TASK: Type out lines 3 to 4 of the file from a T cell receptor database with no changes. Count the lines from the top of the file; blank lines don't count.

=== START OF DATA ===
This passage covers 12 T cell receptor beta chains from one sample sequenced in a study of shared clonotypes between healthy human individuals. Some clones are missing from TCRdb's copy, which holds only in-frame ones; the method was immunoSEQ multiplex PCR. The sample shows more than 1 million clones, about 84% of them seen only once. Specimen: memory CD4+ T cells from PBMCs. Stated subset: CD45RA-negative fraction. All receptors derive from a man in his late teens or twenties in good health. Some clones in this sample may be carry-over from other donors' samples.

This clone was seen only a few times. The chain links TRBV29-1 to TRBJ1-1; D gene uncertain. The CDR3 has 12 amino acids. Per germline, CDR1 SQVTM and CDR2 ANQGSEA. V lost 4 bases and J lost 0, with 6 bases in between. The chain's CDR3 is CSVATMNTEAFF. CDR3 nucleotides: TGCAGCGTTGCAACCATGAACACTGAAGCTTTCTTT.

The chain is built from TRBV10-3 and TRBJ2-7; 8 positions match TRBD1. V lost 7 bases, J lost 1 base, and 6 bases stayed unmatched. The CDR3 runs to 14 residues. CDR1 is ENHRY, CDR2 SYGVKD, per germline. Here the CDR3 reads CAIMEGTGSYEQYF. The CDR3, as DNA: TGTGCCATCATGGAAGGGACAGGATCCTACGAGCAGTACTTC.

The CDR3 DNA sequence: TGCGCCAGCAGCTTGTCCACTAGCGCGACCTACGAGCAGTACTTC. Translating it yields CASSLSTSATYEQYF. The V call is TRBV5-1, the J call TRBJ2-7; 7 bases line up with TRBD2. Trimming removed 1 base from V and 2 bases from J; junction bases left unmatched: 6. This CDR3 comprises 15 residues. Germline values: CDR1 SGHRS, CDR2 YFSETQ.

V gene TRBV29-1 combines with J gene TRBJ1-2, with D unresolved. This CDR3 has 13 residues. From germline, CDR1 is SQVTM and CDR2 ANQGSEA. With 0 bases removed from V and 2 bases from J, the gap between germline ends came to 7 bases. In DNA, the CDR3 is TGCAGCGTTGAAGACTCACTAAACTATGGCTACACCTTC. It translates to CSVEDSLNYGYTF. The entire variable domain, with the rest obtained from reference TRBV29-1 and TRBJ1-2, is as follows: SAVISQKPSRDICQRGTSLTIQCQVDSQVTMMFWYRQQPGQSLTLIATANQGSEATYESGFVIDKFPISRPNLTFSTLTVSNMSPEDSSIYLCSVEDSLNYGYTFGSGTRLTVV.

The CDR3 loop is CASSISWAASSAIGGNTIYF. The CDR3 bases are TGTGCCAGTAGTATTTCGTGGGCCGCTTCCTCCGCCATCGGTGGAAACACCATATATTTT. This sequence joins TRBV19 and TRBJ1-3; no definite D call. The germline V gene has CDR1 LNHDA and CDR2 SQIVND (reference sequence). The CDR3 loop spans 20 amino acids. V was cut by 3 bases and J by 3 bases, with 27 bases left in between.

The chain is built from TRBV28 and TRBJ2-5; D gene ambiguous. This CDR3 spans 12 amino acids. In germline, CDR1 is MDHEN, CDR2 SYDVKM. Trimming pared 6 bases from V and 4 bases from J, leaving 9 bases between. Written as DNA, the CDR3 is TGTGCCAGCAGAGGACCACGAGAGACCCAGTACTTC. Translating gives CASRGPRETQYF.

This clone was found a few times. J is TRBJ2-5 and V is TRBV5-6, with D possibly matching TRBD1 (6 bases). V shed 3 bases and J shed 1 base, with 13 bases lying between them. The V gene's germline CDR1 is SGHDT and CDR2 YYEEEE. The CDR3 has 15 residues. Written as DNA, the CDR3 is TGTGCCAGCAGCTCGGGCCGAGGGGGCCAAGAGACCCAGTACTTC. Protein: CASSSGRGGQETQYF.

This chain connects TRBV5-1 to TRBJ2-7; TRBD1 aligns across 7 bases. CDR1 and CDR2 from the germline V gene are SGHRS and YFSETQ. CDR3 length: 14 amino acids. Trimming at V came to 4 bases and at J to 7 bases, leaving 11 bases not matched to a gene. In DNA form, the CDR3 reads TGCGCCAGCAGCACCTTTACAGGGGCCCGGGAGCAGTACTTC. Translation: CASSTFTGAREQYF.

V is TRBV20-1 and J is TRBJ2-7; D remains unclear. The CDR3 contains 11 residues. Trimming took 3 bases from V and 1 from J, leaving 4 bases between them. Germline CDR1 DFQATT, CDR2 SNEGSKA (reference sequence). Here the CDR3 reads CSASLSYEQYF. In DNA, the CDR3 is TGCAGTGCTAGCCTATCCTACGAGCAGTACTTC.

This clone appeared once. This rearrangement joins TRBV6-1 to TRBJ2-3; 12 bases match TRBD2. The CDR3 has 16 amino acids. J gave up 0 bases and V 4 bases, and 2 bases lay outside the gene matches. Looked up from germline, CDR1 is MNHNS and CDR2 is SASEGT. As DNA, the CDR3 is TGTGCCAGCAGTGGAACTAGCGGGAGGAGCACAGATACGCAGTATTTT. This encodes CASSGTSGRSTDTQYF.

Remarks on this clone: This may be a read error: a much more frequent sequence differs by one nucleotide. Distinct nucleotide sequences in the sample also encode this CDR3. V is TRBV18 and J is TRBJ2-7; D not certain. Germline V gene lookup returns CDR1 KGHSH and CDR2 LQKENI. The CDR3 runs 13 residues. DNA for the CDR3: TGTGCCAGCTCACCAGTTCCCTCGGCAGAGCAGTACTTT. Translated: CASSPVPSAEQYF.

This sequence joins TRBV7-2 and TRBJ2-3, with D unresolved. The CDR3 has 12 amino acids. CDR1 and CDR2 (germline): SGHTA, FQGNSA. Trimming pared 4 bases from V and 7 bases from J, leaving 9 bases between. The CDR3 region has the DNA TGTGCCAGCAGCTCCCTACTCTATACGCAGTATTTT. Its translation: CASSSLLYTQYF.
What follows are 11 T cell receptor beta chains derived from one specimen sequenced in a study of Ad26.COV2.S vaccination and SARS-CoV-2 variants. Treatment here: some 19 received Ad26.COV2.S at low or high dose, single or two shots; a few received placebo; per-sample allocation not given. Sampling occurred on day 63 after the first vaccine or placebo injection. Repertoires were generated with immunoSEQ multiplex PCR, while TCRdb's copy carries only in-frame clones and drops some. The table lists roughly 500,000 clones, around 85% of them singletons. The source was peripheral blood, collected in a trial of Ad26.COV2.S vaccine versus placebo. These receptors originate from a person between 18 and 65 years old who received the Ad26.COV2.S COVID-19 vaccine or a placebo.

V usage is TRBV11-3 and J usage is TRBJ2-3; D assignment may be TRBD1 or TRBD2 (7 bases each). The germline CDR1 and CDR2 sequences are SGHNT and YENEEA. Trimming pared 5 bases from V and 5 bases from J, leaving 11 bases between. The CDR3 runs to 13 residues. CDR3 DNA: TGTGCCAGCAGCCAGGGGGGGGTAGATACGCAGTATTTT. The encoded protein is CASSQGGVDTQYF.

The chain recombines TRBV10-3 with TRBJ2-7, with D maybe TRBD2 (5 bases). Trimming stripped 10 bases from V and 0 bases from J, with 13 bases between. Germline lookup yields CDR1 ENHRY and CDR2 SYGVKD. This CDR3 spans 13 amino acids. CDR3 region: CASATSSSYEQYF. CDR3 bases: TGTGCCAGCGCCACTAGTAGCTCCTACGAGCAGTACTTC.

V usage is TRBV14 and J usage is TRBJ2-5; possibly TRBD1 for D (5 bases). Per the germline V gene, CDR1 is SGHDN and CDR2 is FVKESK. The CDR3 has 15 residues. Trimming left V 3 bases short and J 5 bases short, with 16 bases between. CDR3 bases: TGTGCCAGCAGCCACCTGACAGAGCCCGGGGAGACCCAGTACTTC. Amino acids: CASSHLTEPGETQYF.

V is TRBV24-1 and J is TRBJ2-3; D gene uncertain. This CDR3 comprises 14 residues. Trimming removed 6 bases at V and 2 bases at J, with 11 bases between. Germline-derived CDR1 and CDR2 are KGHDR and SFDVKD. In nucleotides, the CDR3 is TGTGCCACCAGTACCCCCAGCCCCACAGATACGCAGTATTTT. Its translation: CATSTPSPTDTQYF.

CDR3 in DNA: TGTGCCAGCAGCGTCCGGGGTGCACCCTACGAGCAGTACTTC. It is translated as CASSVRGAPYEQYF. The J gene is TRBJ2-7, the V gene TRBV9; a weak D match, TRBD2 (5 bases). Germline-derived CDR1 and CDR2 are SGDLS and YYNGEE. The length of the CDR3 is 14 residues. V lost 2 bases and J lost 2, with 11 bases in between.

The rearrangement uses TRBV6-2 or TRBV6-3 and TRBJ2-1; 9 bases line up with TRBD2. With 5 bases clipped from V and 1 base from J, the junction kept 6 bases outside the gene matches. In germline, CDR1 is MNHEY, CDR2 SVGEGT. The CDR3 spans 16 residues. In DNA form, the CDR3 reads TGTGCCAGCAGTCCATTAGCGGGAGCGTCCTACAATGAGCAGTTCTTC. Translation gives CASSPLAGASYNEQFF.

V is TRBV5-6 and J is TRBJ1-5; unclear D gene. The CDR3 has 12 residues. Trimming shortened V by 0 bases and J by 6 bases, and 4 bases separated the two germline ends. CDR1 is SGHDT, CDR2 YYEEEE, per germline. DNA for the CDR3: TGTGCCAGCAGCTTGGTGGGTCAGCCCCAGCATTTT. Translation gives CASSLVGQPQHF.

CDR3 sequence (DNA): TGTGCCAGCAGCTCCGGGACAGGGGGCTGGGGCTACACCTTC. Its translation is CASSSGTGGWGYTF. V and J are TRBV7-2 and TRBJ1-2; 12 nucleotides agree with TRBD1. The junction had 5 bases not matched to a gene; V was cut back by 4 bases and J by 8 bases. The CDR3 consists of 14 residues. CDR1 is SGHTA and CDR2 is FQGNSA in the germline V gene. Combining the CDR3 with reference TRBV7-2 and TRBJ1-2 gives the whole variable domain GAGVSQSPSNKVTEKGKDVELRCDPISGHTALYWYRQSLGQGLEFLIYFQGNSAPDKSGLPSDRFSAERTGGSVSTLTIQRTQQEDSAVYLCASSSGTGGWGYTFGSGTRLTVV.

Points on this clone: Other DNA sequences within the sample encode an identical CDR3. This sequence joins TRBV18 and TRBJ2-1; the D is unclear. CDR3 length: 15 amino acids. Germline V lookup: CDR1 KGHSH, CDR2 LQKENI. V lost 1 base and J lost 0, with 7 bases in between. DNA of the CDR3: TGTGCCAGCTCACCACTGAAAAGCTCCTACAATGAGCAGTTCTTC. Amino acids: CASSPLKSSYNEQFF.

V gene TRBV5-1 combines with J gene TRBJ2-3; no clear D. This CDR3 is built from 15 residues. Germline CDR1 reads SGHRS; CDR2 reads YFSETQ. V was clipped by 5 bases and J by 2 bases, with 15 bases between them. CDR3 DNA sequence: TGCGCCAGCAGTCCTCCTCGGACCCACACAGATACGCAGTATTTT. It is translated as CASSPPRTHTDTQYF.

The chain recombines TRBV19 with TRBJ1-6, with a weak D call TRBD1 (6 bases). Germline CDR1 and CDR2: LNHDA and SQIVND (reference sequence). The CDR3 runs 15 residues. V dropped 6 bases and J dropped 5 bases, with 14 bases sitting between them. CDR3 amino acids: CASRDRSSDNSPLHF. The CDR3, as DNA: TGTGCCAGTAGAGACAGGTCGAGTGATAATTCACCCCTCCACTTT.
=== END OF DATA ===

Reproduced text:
The chain is built from TRBV10-3 and TRBJ2-7; 8 positions match TRBD1. V lost 7 bases, J lost 1 base, and 6 bases stayed unmatched. The CDR3 runs to 14 residues. CDR1 is ENHRY, CDR2 SYGVKD, per germline. Here the CDR3 reads CAIMEGTGSYEQYF. The CDR3, as DNA: TGTGCCATCATGGAAGGGACAGGATCCTACGAGCAGTACTTC.

The CDR3 DNA sequence: TGCGCCAGCAGCTTGTCCACTAGCGCGACCTACGAGCAGTACTTC. Translating it yields CASSLSTSATYEQYF. The V call is TRBV5-1, the J call TRBJ2-7; 7 bases line up with TRBD2. Trimming removed 1 base from V and 2 bases from J; junction bases left unmatched: 6. This CDR3 comprises 15 residues. Germline values: CDR1 SGHRS, CDR2 YFSETQ.